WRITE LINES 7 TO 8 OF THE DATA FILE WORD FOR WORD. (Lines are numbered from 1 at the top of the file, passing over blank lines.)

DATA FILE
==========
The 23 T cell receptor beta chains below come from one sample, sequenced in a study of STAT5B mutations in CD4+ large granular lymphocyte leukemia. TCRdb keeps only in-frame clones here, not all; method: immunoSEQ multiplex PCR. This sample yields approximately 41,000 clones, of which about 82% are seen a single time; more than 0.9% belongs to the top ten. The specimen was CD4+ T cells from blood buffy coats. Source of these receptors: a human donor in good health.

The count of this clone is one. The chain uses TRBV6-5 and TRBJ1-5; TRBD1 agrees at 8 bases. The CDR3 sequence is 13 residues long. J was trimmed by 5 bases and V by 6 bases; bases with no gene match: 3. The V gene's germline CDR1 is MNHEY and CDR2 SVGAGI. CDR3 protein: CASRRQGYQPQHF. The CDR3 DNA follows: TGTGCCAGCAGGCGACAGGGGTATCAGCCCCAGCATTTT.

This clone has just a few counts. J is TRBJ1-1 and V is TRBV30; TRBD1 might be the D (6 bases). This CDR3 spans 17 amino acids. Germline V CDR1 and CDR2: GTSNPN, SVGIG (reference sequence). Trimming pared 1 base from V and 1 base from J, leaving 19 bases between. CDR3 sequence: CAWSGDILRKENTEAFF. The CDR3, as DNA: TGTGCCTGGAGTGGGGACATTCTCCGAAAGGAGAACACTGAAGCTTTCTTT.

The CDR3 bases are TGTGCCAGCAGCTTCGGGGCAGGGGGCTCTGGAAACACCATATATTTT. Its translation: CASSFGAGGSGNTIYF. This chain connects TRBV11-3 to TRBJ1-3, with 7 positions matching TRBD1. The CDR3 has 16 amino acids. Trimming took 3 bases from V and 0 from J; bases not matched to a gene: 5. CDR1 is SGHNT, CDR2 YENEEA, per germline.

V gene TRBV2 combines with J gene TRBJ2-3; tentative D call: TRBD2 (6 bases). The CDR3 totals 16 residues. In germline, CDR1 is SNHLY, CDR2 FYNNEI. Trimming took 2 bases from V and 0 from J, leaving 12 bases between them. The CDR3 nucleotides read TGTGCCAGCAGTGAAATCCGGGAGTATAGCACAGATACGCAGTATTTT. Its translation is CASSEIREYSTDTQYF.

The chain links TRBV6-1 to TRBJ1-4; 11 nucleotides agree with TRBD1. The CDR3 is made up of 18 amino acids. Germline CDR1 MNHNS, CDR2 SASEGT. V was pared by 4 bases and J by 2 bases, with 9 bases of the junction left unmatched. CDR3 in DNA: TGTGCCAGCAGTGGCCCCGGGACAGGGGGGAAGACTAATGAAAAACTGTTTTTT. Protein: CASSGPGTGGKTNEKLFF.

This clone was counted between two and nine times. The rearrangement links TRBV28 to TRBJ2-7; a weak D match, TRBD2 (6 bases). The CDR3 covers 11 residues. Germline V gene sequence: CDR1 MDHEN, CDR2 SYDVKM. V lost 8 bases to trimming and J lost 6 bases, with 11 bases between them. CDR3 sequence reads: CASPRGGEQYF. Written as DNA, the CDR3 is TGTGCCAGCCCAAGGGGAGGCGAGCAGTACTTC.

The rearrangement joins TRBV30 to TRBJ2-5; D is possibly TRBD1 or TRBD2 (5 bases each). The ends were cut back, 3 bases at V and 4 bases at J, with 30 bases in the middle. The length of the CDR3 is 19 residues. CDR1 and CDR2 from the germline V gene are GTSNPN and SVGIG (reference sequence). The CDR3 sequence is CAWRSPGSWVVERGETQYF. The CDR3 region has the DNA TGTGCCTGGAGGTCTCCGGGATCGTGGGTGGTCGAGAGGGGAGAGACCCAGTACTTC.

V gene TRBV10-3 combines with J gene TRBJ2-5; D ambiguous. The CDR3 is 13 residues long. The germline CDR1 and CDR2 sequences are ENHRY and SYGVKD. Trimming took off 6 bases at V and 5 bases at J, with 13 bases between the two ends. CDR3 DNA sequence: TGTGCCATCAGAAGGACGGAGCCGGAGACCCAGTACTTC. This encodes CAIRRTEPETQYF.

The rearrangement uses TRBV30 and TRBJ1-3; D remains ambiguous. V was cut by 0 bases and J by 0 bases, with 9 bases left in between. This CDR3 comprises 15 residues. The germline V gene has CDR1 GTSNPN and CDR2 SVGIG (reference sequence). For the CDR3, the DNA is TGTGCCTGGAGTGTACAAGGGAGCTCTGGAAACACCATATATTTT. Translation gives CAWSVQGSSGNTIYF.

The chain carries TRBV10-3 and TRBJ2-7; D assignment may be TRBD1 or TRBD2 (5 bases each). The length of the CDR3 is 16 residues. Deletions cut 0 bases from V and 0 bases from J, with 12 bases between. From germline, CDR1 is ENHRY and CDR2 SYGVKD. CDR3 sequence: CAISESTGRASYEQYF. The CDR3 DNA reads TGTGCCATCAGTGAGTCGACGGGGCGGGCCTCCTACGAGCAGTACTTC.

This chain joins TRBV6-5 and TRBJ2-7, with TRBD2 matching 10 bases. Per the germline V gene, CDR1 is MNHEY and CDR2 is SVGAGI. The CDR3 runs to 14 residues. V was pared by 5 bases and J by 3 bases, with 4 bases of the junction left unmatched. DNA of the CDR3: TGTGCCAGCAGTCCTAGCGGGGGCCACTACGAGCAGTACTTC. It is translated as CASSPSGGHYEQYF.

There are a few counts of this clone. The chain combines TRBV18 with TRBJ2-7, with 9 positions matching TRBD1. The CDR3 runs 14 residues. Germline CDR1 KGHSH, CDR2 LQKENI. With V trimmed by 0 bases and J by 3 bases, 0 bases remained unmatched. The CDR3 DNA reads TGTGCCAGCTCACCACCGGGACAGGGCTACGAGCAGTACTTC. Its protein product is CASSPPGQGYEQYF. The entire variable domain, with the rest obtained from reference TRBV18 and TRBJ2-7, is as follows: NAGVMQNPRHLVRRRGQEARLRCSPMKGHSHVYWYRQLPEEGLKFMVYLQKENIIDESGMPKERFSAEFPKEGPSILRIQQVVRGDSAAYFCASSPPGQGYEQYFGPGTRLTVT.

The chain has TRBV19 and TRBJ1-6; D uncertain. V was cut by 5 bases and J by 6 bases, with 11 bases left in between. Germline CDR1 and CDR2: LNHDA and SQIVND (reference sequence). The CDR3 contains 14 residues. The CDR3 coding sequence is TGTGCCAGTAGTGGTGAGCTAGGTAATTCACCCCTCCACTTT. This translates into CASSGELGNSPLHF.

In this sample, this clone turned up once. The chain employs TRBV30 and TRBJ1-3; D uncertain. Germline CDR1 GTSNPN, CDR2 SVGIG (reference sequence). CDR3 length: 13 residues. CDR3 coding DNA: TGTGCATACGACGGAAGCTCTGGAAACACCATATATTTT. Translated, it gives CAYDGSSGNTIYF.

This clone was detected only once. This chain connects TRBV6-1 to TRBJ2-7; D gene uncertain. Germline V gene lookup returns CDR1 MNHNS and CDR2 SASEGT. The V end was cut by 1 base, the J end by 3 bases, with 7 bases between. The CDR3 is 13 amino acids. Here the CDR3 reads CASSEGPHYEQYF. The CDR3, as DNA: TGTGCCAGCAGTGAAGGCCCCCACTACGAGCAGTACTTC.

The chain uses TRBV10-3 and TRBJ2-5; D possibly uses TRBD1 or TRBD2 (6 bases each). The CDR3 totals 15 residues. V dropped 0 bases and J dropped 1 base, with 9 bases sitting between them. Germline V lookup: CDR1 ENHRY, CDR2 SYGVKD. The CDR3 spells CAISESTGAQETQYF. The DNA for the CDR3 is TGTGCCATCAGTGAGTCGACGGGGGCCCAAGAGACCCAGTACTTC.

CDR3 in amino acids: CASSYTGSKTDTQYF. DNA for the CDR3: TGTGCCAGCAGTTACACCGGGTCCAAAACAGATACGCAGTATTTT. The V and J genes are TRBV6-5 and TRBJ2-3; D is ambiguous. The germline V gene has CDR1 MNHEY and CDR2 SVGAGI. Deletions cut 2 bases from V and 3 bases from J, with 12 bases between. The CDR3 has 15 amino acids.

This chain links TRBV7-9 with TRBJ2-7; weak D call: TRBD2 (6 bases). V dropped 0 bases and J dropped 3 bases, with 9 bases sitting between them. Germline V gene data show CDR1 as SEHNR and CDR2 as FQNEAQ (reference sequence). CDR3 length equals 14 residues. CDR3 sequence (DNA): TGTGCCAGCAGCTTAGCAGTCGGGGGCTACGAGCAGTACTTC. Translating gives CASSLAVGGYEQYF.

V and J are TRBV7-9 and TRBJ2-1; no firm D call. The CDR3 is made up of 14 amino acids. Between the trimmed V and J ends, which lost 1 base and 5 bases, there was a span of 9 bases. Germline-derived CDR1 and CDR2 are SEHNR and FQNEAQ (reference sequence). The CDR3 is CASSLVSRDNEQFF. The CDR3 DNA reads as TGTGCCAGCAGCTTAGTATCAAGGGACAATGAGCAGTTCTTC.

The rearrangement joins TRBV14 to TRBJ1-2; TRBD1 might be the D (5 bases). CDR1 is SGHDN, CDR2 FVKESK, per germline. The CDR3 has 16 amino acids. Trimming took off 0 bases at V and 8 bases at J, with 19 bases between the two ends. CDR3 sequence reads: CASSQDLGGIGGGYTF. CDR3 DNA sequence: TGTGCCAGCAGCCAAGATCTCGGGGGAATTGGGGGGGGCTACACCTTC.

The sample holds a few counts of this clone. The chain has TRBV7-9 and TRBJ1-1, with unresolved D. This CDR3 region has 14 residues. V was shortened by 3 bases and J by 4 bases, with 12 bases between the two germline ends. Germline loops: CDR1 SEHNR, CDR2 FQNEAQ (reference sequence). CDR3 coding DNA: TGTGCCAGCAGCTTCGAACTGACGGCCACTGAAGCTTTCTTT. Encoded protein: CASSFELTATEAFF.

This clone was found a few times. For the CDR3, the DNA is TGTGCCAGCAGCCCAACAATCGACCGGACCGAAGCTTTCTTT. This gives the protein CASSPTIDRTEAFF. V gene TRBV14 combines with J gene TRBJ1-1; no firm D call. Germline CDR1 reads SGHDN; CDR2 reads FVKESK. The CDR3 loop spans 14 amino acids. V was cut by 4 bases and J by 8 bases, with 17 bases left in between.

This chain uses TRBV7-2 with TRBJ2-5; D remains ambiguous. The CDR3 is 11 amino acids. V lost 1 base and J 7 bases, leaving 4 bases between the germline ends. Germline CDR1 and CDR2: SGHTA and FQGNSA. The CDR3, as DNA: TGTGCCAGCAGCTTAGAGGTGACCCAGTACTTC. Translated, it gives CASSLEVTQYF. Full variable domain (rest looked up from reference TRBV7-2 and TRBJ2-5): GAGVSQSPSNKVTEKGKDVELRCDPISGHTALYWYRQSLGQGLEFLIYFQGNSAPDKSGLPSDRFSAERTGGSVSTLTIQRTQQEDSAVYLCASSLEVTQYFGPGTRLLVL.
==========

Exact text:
This clone was counted between two and nine times. The rearrangement links TRBV28 to TRBJ2-7; a weak D match, TRBD2 (6 bases). The CDR3 covers 11 residues. Germline V gene sequence: CDR1 MDHEN, CDR2 SYDVKM. V lost 8 bases to trimming and J lost 6 bases, with 11 bases between them. CDR3 sequence reads: CASPRGGEQYF. Written as DNA, the CDR3 is TGTGCCAGCCCAAGGGGAGGCGAGCAGTACTTC.

The rearrangement joins TRBV30 to TRBJ2-5; D is possibly TRBD1 or TRBD2 (5 bases each). The ends were cut back, 3 bases at V and 4 bases at J, with 30 bases in the middle. The length of the CDR3 is 19 residues. CDR1 and CDR2 from the germline V gene are GTSNPN and SVGIG (reference sequence). The CDR3 sequence is CAWRSPGSWVVERGETQYF. The CDR3 region has the DNA TGTGCCTGGAGGTCTCCGGGATCGTGGGTGGTCGAGAGGGGAGAGACCCAGTACTTC.